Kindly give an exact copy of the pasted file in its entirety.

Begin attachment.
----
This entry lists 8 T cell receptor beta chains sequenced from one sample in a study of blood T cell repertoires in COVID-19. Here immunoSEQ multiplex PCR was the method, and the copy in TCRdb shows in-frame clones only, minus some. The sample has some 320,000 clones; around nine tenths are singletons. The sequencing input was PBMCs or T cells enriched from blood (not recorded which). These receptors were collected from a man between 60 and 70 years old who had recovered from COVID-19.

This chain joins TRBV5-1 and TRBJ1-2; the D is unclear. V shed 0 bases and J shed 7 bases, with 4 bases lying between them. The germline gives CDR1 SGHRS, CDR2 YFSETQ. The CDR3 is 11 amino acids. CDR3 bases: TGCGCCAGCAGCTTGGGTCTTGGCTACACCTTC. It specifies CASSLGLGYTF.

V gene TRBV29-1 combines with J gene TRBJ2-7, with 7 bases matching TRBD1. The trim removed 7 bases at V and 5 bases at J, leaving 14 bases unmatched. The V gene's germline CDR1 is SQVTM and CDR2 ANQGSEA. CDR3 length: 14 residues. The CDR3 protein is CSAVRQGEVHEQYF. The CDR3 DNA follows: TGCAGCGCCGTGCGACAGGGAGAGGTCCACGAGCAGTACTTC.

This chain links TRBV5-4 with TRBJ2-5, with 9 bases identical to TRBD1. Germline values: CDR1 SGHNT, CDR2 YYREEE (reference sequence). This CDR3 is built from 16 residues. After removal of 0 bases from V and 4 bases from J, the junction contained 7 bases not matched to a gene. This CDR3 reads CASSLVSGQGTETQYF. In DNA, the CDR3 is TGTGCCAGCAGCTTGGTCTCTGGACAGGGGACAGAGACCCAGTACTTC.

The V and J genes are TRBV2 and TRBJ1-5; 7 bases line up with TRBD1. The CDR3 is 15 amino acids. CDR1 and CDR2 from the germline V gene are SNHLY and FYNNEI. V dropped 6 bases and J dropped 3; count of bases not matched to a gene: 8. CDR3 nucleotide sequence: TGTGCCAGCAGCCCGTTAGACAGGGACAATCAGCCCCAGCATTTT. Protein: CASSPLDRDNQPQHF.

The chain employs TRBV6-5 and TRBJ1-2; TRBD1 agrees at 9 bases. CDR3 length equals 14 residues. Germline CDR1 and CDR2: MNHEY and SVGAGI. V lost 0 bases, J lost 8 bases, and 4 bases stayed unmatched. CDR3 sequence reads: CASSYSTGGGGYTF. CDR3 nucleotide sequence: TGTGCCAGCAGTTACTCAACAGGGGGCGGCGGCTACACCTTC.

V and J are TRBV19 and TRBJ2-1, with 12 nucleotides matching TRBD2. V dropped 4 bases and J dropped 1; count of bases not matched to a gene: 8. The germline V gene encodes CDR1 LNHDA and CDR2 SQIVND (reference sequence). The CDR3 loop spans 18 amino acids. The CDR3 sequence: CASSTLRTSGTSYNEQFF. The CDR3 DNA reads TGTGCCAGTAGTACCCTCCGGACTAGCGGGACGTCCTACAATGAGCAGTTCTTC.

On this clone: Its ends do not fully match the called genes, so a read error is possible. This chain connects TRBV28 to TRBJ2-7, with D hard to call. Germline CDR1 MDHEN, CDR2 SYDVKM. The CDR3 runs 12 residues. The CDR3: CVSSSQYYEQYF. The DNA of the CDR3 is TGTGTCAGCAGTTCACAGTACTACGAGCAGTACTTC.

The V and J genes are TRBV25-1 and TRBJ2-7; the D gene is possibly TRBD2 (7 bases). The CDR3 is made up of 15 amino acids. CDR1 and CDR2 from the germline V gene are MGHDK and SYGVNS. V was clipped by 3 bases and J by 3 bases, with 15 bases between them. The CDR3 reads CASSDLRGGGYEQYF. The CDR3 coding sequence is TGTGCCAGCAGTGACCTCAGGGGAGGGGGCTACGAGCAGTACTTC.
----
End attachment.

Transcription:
This entry lists 8 T cell receptor beta chains sequenced from one sample in a study of blood T cell repertoires in COVID-19. Here immunoSEQ multiplex PCR was the method, and the copy in TCRdb shows in-frame clones only, minus some. The sample has some 320,000 clones; around nine tenths are singletons. The sequencing input was PBMCs or T cells enriched from blood (not recorded which). These receptors were collected from a man between 60 and 70 years old who had recovered from COVID-19.

This chain joins TRBV5-1 and TRBJ1-2; the D is unclear. V shed 0 bases and J shed 7 bases, with 4 bases lying between them. The germline gives CDR1 SGHRS, CDR2 YFSETQ. The CDR3 is 11 amino acids. CDR3 bases: TGCGCCAGCAGCTTGGGTCTTGGCTACACCTTC. It specifies CASSLGLGYTF.

V gene TRBV29-1 combines with J gene TRBJ2-7, with 7 bases matching TRBD1. The trim removed 7 bases at V and 5 bases at J, leaving 14 bases unmatched. The V gene's germline CDR1 is SQVTM and CDR2 ANQGSEA. CDR3 length: 14 residues. The CDR3 protein is CSAVRQGEVHEQYF. The CDR3 DNA follows: TGCAGCGCCGTGCGACAGGGAGAGGTCCACGAGCAGTACTTC.

This chain links TRBV5-4 with TRBJ2-5, with 9 bases identical to TRBD1. Germline values: CDR1 SGHNT, CDR2 YYREEE (reference sequence). This CDR3 is built from 16 residues. After removal of 0 bases from V and 4 bases from J, the junction contained 7 bases not matched to a gene. This CDR3 reads CASSLVSGQGTETQYF. In DNA, the CDR3 is TGTGCCAGCAGCTTGGTCTCTGGACAGGGGACAGAGACCCAGTACTTC.

The V and J genes are TRBV2 and TRBJ1-5; 7 bases line up with TRBD1. The CDR3 is 15 amino acids. CDR1 and CDR2 from the germline V gene are SNHLY and FYNNEI. V dropped 6 bases and J dropped 3; count of bases not matched to a gene: 8. CDR3 nucleotide sequence: TGTGCCAGCAGCCCGTTAGACAGGGACAATCAGCCCCAGCATTTT. Protein: CASSPLDRDNQPQHF.

The chain employs TRBV6-5 and TRBJ1-2; TRBD1 agrees at 9 bases. CDR3 length equals 14 residues. Germline CDR1 and CDR2: MNHEY and SVGAGI. V lost 0 bases, J lost 8 bases, and 4 bases stayed unmatched. CDR3 sequence reads: CASSYSTGGGGYTF. CDR3 nucleotide sequence: TGTGCCAGCAGTTACTCAACAGGGGGCGGCGGCTACACCTTC.

V and J are TRBV19 and TRBJ2-1, with 12 nucleotides matching TRBD2. V dropped 4 bases and J dropped 1; count of bases not matched to a gene: 8. The germline V gene encodes CDR1 LNHDA and CDR2 SQIVND (reference sequence). The CDR3 loop spans 18 amino acids. The CDR3 sequence: CASSTLRTSGTSYNEQFF. The CDR3 DNA reads TGTGCCAGTAGTACCCTCCGGACTAGCGGGACGTCCTACAATGAGCAGTTCTTC.

On this clone: Its ends do not fully match the called genes, so a read error is possible. This chain connects TRBV28 to TRBJ2-7, with D hard to call. Germline CDR1 MDHEN, CDR2 SYDVKM. The CDR3 runs 12 residues. The CDR3: CVSSSQYYEQYF. The DNA of the CDR3 is TGTGTCAGCAGTTCACAGTACTACGAGCAGTACTTC.

The V and J genes are TRBV25-1 and TRBJ2-7; the D gene is possibly TRBD2 (7 bases). The CDR3 is made up of 15 amino acids. CDR1 and CDR2 from the germline V gene are MGHDK and SYGVNS. V was clipped by 3 bases and J by 3 bases, with 15 bases between them. The CDR3 reads CASSDLRGGGYEQYF. The CDR3 coding sequence is TGTGCCAGCAGTGACCTCAGGGGAGGGGGCTACGAGCAGTACTTC.